Genetic determinism, according to Wikipedia, is the belief that genes, along with environmental conditions, determine morphological and behavioral phenotypes. It does not mean that genes totally rule, and will decide your preferred political party, your religion, and your love of carrots. It just means that genes are really important in shaping who you are.
So how much is decided by genes, and how much by environment? How much nature and how much nurture? Studies of identical twins have helped us answer this question. Identical twins are the result of an early split of an embryo, thereby giving two people instead of one, but with exactly the same set of genes.
Below is a picture of my grandmother, Martha, and her identical twin Mary. In the small town where they grew up they were known as the Sin Twisters. No one could tell them apart. They’d often swap out for taking tests in high school, and even on dates. And no one was the wiser. Shades of the movie The Parent Trap, but they turned out better than Lindsey Lohan.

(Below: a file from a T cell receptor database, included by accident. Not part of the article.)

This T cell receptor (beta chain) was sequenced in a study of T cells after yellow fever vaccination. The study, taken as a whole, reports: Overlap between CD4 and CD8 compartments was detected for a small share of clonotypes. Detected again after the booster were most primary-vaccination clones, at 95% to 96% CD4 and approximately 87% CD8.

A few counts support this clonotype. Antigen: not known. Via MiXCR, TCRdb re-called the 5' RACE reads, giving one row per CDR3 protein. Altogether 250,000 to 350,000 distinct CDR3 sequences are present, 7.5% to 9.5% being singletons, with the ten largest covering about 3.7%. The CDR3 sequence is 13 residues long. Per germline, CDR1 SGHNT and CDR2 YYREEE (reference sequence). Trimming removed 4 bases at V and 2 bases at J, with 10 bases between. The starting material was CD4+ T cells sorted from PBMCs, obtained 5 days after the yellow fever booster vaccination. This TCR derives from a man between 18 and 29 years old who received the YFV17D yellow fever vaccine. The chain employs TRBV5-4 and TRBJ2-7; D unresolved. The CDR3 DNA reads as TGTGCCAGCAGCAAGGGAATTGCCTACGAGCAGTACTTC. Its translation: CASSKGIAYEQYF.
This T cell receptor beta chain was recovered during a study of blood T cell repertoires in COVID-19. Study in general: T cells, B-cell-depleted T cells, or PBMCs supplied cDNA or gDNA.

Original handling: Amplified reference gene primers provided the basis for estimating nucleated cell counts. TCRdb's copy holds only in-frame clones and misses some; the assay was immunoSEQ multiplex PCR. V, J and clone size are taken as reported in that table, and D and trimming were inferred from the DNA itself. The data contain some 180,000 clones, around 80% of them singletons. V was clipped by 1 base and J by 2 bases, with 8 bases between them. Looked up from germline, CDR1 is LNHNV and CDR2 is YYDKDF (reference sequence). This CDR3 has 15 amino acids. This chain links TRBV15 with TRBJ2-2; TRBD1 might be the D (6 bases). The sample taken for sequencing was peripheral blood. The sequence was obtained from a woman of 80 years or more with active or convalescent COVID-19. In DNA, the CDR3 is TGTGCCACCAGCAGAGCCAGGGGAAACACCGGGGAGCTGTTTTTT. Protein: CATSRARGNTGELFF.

So, give two people the same set of genes and they’ll look pretty much identical. It is easy to conclude that genes are extremely important in determining appearance. But what about other things, like intelligence, athletic ability, and health? Twins can also help us figure out the genetic contribution for these features. The key is to study twins that were for some reason separated at birth and raised in different environments. If genes are really important in defining characteristics then one would predict that identical twins raised by different families would still show significant similarities, above and beyond their physical appearance.
Sir Francis Galton was the first to use twins to study the genetic contribution to traits. He was a cousin of Charles Darwin’s and was very much taken by the theory of evolution and interested in studying the inheritance of characteristics, including intelligence. He coined the term “nature versus nurture” and concluded from his work that nature was more important than nurture.
The modern day Minnesota Twins Study is one of the most comprehensive investigations of nature versus nurture. They have analyzed hundreds of identical and fraternal twins, raised in the same or different environments. It turns out that environment has relatively little effect on physical features. If you take identical twins and rear them apart they still look identical. And if you take fraternal twins and raise them together they still don’t look the same, although there will be similarities, in part because they do share half of their genes.